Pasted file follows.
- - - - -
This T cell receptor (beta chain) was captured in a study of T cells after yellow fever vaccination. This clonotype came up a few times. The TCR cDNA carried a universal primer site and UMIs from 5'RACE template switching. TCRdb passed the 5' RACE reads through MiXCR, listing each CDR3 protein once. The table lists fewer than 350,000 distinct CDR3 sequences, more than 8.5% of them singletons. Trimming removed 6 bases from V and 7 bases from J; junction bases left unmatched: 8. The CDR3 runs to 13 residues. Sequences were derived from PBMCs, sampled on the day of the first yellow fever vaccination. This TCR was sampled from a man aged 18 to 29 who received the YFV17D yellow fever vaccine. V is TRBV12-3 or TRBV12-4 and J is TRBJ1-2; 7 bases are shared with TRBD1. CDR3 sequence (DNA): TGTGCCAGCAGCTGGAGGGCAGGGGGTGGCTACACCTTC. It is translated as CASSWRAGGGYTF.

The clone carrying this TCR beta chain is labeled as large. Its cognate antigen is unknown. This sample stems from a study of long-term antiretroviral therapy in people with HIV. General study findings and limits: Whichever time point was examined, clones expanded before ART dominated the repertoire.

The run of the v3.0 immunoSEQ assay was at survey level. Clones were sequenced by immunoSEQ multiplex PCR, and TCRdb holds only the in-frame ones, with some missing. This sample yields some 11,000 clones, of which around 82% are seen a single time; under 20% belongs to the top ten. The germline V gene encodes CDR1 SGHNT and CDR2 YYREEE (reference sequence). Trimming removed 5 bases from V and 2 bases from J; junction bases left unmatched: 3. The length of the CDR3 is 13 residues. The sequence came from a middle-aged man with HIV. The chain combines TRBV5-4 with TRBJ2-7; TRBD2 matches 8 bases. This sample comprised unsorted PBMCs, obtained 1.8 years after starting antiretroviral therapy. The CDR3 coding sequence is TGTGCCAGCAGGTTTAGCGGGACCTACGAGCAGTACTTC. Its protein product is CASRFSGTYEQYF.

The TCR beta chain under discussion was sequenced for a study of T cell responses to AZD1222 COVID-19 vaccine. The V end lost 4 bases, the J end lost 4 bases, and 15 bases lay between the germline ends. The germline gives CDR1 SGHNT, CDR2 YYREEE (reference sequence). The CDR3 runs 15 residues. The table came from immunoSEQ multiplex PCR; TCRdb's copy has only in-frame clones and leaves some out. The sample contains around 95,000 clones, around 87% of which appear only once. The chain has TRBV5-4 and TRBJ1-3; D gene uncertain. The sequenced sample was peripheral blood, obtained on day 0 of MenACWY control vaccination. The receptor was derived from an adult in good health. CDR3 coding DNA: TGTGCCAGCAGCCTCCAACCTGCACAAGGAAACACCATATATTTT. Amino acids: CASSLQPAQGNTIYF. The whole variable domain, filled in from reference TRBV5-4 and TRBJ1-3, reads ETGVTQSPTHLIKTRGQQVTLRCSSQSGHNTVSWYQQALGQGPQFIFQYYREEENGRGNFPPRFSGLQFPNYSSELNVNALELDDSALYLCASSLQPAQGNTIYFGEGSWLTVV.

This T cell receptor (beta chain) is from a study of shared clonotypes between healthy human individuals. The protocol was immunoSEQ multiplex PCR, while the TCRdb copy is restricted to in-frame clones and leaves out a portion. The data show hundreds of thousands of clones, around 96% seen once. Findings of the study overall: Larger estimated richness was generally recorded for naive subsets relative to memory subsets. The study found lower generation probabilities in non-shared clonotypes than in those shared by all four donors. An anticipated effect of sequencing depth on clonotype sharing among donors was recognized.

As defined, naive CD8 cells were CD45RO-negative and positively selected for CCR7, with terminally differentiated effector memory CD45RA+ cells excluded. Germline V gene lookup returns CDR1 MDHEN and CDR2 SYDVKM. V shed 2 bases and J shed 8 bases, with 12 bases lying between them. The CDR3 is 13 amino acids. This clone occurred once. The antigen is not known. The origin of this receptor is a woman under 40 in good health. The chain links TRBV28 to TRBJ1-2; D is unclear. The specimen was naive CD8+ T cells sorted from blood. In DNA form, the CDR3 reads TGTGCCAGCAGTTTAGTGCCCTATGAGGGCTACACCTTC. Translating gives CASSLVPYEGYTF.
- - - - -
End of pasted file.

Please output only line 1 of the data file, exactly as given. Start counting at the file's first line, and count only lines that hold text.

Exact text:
This T cell receptor (beta chain) was captured in a study of T cells after yellow fever vaccination. This clonotype came up a few times. The TCR cDNA carried a universal primer site and UMIs from 5'RACE template switching. TCRdb passed the 5' RACE reads through MiXCR, listing each CDR3 protein once. The table lists fewer than 350,000 distinct CDR3 sequences, more than 8.5% of them singletons. Trimming removed 6 bases from V and 7 bases from J; junction bases left unmatched: 8. The CDR3 runs to 13 residues. Sequences were derived from PBMCs, sampled on the day of the first yellow fever vaccination. This TCR was sampled from a man aged 18 to 29 who received the YFV17D yellow fever vaccine. V is TRBV12-3 or TRBV12-4 and J is TRBJ1-2; 7 bases are shared with TRBD1. CDR3 sequence (DNA): TGTGCCAGCAGCTGGAGGGCAGGGGGTGGCTACACCTTC. It is translated as CASSWRAGGGYTF.